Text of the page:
By Dr. Claudia Milbradt
With the Huawei/ZTE decision in 2015, the Court of Justice of the European Union (CJEU) declared FRAND (fair, reasonable and non-discriminatory) a European standard in negotiating licenses for standard essential patents. It also triggered an ongoing discussion about when and how to apply FRAND.
Today, it is well acknowledged by the courts that the antitrust objection of compulsory license can be brought against patent infringement claims. Early in 2004 with Standard-Spundfass, Germany’s Federal Court of Justice published its first decision on the general existence of antitrust objections following its decision concerning behavioral standards in the objecting process in 2009 as a precursor to the CJEU’s decision: the Orange Book standard. Although a concrete decision on FRAND has not yet reached Germany’s Federal Court of Justice, recent trial and appellate court decisions offer some guidance on how to handle FRAND negotiations in Germany.
Both appellate courts that had yet to rule on FRAND, the Higher Regional Court of Düsseldorf and the Higher Regional Court of Karlsruhe, apply Huawei/ZTE in consecutive steps to test for FRAND conformity where a license is negotiated. In most cases, the patent owner came across a potential infringement and wanted the infringer to cease and desist or to license the standard bearing on the patent. The following outlines the steps necessary to remain FRAND compliant under German Law. The decisions rendered since 2015 before the trial courts, the Regional Courts of Mannheim and Düsseldorf and their instances of appeal mentioned above and the Higher Regional Courts of Frankfurt and Düsseldorf provide some criteria.
If the owner of a standard essential patent (SEP) comes across an infringing action, he must notify the infringer accordingly as to which part of the standard his or her patent concerns and how it is being used by the infringing party. Merely indicating that the infringing party manufactures products using the standard is insufficient. Instead, the patentee must state the technical function of the infringing product that uses the standard protected by such patents with claim charts. Notification must take place before a lawsuit is filed (at the latest before payment of court costs is due, hence when filing the lawsuit).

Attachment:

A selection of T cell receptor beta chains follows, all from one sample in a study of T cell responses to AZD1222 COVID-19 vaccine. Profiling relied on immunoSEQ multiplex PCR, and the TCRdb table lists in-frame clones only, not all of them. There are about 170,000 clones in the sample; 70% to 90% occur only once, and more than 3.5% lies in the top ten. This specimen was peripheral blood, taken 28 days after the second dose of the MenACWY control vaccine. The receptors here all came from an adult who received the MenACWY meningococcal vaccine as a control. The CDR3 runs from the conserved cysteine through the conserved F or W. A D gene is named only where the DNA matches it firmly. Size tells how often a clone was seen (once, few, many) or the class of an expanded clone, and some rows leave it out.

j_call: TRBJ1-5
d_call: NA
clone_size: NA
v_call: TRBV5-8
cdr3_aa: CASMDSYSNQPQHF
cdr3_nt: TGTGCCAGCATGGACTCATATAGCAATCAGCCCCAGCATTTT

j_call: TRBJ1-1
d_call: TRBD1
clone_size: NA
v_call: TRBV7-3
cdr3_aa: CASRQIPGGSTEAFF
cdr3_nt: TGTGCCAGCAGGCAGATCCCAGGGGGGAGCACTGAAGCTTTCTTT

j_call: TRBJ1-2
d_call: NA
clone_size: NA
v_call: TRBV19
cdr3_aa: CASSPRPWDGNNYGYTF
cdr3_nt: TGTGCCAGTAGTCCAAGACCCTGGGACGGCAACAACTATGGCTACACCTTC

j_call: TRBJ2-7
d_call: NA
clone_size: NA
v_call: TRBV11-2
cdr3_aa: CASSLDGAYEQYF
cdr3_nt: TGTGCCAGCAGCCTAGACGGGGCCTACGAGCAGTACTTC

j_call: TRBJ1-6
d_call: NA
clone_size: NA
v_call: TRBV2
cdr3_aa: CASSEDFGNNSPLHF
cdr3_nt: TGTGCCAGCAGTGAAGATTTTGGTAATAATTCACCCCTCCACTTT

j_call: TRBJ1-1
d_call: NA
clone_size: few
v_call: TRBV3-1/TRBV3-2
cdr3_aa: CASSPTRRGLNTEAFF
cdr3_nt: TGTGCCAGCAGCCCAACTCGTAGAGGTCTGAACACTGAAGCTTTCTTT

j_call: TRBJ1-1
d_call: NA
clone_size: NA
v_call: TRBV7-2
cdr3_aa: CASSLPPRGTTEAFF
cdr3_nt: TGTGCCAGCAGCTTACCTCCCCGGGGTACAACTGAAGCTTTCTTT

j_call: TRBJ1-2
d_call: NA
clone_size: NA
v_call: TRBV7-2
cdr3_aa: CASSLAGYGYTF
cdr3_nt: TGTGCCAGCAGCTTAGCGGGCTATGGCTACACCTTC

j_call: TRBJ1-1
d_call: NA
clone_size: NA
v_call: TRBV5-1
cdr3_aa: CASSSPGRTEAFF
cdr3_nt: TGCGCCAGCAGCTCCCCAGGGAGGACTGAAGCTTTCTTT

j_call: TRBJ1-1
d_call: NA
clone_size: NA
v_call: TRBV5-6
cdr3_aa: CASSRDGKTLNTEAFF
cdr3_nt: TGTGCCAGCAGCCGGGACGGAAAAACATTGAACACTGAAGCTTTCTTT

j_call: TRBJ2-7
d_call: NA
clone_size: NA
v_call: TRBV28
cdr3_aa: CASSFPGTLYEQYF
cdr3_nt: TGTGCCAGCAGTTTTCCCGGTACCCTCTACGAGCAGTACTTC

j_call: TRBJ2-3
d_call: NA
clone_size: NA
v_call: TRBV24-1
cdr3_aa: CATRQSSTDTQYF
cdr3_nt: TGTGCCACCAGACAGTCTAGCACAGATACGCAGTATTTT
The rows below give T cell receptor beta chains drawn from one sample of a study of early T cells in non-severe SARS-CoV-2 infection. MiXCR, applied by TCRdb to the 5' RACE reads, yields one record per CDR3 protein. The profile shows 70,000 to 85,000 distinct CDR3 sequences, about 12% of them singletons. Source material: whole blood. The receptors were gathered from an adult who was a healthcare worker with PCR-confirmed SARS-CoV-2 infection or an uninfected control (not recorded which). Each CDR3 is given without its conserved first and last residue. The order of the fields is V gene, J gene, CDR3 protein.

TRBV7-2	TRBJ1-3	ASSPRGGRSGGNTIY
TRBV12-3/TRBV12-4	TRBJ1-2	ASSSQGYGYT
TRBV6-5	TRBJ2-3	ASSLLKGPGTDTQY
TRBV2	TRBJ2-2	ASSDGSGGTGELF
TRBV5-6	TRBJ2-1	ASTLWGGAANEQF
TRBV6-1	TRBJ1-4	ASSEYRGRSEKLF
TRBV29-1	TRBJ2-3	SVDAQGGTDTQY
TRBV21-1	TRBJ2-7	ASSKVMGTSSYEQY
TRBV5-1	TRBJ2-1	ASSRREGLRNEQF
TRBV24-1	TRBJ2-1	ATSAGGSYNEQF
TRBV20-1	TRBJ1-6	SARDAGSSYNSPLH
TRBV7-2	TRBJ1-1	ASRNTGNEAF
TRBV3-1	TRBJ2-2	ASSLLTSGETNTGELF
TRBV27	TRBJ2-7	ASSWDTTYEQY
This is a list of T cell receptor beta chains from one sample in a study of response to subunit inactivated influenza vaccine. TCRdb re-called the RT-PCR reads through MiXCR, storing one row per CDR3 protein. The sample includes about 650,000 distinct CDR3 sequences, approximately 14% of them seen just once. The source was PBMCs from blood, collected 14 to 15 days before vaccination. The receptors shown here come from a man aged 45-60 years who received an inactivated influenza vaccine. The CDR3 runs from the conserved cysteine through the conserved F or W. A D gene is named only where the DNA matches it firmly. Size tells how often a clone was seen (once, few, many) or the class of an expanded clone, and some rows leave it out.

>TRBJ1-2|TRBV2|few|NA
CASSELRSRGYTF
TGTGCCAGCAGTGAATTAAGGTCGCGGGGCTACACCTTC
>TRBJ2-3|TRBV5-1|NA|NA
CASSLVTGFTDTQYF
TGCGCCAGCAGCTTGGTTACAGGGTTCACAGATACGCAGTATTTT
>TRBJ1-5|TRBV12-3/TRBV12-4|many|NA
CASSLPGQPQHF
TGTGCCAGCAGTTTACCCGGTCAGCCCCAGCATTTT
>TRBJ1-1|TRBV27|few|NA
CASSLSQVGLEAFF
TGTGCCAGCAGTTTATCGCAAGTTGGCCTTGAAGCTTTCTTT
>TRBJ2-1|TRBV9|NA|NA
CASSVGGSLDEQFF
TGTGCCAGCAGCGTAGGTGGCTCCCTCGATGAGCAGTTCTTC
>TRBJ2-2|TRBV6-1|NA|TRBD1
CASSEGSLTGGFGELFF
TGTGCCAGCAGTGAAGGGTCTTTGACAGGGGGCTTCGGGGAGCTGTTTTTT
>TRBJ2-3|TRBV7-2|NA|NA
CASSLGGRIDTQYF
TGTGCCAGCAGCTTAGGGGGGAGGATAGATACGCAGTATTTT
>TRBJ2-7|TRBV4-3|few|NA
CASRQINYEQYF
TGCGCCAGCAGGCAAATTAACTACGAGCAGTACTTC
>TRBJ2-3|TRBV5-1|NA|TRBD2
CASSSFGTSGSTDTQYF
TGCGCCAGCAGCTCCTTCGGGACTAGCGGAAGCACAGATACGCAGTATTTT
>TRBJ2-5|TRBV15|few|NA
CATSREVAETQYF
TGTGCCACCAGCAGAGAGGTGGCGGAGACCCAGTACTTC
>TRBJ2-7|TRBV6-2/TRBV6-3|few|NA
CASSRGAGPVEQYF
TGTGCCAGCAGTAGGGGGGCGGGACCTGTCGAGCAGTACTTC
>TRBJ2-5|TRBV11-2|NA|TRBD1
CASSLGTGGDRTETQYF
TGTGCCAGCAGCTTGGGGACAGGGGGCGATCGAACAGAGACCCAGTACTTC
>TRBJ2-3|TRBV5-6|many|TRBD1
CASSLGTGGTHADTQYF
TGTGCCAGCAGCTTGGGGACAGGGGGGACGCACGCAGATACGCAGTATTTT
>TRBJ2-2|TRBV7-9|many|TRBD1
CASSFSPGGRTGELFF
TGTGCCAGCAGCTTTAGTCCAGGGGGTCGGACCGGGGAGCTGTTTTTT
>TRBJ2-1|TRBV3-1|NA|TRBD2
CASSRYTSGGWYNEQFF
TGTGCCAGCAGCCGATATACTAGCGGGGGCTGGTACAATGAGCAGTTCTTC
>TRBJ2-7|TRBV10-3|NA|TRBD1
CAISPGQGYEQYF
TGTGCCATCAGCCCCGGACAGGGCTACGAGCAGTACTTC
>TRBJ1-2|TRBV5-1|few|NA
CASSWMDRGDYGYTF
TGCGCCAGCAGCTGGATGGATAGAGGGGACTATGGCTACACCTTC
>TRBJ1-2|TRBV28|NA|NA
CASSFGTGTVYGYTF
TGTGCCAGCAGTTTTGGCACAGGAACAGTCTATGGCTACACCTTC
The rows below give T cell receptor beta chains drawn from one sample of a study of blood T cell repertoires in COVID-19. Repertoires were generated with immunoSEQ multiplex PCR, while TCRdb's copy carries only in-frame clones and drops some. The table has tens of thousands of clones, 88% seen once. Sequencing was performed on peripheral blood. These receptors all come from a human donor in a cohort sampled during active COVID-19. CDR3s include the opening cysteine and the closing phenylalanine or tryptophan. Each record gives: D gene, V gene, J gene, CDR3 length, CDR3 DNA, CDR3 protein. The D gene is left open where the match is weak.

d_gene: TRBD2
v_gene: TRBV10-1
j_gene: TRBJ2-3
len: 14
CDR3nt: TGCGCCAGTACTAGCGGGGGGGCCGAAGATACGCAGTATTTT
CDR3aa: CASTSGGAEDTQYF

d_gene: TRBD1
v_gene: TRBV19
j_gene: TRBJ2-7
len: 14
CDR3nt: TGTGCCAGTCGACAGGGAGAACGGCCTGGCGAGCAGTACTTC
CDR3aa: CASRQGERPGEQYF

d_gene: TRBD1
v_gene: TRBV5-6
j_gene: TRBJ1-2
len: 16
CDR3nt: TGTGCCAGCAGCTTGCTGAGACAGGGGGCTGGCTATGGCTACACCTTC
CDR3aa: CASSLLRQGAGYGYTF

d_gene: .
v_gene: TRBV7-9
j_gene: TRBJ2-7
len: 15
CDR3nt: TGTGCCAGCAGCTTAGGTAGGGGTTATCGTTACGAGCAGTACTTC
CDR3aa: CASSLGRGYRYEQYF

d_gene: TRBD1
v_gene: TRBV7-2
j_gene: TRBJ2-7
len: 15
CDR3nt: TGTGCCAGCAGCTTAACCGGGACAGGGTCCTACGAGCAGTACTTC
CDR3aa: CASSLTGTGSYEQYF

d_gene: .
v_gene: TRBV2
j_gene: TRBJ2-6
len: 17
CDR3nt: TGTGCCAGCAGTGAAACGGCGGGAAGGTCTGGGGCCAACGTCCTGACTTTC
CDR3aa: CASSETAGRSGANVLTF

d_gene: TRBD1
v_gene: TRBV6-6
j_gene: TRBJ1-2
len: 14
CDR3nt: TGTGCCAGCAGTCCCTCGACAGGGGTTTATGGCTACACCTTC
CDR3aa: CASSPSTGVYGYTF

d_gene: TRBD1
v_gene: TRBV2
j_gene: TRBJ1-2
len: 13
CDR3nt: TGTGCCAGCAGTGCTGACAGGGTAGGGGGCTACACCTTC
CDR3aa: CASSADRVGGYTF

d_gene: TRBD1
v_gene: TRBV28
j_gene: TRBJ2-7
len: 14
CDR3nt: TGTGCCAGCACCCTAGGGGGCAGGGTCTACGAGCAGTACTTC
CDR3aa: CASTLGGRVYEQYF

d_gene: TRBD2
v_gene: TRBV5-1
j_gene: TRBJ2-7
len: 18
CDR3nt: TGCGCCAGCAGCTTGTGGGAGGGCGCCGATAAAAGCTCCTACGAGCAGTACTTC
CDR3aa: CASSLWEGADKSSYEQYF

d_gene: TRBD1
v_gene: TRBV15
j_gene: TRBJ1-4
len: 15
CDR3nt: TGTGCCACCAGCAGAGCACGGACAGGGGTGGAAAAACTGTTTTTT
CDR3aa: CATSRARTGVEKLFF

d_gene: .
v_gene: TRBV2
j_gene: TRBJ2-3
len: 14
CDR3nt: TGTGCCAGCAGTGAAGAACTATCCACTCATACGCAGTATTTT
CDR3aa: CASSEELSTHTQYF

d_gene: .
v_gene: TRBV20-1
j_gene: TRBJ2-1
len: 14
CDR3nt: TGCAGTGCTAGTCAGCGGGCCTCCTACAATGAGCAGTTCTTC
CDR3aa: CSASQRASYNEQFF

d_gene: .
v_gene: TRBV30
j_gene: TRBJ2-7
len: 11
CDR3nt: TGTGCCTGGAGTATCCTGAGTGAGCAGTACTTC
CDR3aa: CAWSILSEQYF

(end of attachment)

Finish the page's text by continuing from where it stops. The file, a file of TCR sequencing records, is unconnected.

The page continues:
Patent owners must provide enough information to the alleged infringer to allow for an independent evaluation of the situation. Although claim charts do not have to be sent to the infringer per se, a “proud list” showing the 10-15 strongest SEPs as part of a portfolio should at least be provided.
Demanding a license
The alleged infringer is required to show willingness to enter into a license agreement. The time span to declare willingness depends on the information provided by the patentee giving notification of the alleged infringement. However, willingness should be shown no later than three months after the notification was given, since it is sufficient to state whether or not general interest in a license exists. Notably, this does not bar the infringer from challenging the patent’s validity in the meantime.
The steps taken by the parties should lead to the point where offers and counteroffers can be made fair, reasonable and non-discriminatory. Although the Higher Regional Court of Karlsruhe rejected the necessity for the patentee to make sure that the alleged infringer can understand – based on objective criteria – why he or she thinks his or her offer is FRAND compliant, it is advisable to proceed in a way to show said compliance; especially since the patentee must decide on license fees and offer a substantial reply when the infringer denies the offer since it is not FRAND. The benchmarks for the courts to decide whether the license complies are often hypothetical references of how a license would look without the SEP owner’s market-dominating position or comparable licenses already granted in the relevant sector.
Notwithstanding the fact that a broad range of fees can be FRAND, arguments can be made that existing licenses are inadequate for the particular situation, or that the SEP owner has not shown sufficient factors,and the suggested license fee is irreproducible for potential licensees.
To mitigate the risk of a suggested license not being FRAND, the negotiated contract should contain adjustment clauses for significant changes in the patent’s scope or validity (e.g., when a main patent of an SEP portfolio expires, the suggested license cannot be FRAND anymore); or if third parties could claim additional royalties from the licensee due to a large patent portfolio held by multiple entities that protect the standard, a clause stating that such licenses combined shall not expose the licensee to a financial burden.
To deny an offer made by the patentee, the alleged infringer must react with reasonable care and without undue delay. A potential licensee may make a counteroffer with factual evidence to show why he or she thinks the license offered is not FRAND. If the offer is denied but use of the alleged infringed SEP continues, it is advisable for the alleged infringer to deposit a fictitious license fee, which would be ambiguous because the alleged infringer would be forced to calculate the license fee based on FRAND standards.
Noting that the courts must conclude the offer made by the patentee complies with FRAND sets the bar high for SEP owners in the future when making claims to alleged infringers, is important to both sides. Nonetheless, even though an alleged patent infringement is challenging for potential partners to a long-term licensing of diverse patent portfolios, the recent decisions can be used as guidance in negotiations between potential licensors and licensees.